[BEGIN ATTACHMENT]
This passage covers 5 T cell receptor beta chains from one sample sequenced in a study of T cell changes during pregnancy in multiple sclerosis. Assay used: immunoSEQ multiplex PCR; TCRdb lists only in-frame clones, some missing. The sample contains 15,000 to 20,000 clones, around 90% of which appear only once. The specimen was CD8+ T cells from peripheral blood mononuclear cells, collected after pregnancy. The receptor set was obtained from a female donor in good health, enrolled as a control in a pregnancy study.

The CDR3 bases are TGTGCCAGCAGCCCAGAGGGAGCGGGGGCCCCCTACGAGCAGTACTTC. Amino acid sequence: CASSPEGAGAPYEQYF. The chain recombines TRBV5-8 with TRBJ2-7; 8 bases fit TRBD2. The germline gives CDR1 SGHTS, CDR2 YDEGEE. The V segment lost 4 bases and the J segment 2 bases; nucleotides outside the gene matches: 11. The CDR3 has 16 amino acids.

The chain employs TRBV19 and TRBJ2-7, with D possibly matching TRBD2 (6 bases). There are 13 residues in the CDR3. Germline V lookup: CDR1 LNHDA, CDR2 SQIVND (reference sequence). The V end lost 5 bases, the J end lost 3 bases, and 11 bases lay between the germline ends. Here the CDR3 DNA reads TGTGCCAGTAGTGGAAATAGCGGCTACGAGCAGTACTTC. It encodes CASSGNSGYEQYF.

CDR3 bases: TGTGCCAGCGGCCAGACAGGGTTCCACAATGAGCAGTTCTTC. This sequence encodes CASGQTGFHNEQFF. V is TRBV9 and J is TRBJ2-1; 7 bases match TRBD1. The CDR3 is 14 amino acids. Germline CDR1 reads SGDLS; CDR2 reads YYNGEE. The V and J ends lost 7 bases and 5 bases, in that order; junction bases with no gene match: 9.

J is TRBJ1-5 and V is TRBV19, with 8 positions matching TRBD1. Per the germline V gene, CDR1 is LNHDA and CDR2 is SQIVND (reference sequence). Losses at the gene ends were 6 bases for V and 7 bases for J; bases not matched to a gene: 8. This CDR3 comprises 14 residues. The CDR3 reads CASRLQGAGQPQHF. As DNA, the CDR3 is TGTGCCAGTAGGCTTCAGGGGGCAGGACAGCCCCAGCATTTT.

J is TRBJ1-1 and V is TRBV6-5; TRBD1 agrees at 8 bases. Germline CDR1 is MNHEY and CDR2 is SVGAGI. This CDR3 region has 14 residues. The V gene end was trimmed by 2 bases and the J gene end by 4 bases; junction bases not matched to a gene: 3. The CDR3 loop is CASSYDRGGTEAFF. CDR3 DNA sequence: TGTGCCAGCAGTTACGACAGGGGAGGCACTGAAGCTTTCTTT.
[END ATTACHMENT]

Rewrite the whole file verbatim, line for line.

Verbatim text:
This passage covers 5 T cell receptor beta chains from one sample sequenced in a study of T cell changes during pregnancy in multiple sclerosis. Assay used: immunoSEQ multiplex PCR; TCRdb lists only in-frame clones, some missing. The sample contains 15,000 to 20,000 clones, around 90% of which appear only once. The specimen was CD8+ T cells from peripheral blood mononuclear cells, collected after pregnancy. The receptor set was obtained from a female donor in good health, enrolled as a control in a pregnancy study.

The CDR3 bases are TGTGCCAGCAGCCCAGAGGGAGCGGGGGCCCCCTACGAGCAGTACTTC. Amino acid sequence: CASSPEGAGAPYEQYF. The chain recombines TRBV5-8 with TRBJ2-7; 8 bases fit TRBD2. The germline gives CDR1 SGHTS, CDR2 YDEGEE. The V segment lost 4 bases and the J segment 2 bases; nucleotides outside the gene matches: 11. The CDR3 has 16 amino acids.

The chain employs TRBV19 and TRBJ2-7, with D possibly matching TRBD2 (6 bases). There are 13 residues in the CDR3. Germline V lookup: CDR1 LNHDA, CDR2 SQIVND (reference sequence). The V end lost 5 bases, the J end lost 3 bases, and 11 bases lay between the germline ends. Here the CDR3 DNA reads TGTGCCAGTAGTGGAAATAGCGGCTACGAGCAGTACTTC. It encodes CASSGNSGYEQYF.

CDR3 bases: TGTGCCAGCGGCCAGACAGGGTTCCACAATGAGCAGTTCTTC. This sequence encodes CASGQTGFHNEQFF. V is TRBV9 and J is TRBJ2-1; 7 bases match TRBD1. The CDR3 is 14 amino acids. Germline CDR1 reads SGDLS; CDR2 reads YYNGEE. The V and J ends lost 7 bases and 5 bases, in that order; junction bases with no gene match: 9.

J is TRBJ1-5 and V is TRBV19, with 8 positions matching TRBD1. Per the germline V gene, CDR1 is LNHDA and CDR2 is SQIVND (reference sequence). Losses at the gene ends were 6 bases for V and 7 bases for J; bases not matched to a gene: 8. This CDR3 comprises 14 residues. The CDR3 reads CASRLQGAGQPQHF. As DNA, the CDR3 is TGTGCCAGTAGGCTTCAGGGGGCAGGACAGCCCCAGCATTTT.

J is TRBJ1-1 and V is TRBV6-5; TRBD1 agrees at 8 bases. Germline CDR1 is MNHEY and CDR2 is SVGAGI. This CDR3 region has 14 residues. The V gene end was trimmed by 2 bases and the J gene end by 4 bases; junction bases not matched to a gene: 3. The CDR3 loop is CASSYDRGGTEAFF. CDR3 DNA sequence: TGTGCCAGCAGTTACGACAGGGGAGGCACTGAAGCTTTCTTT.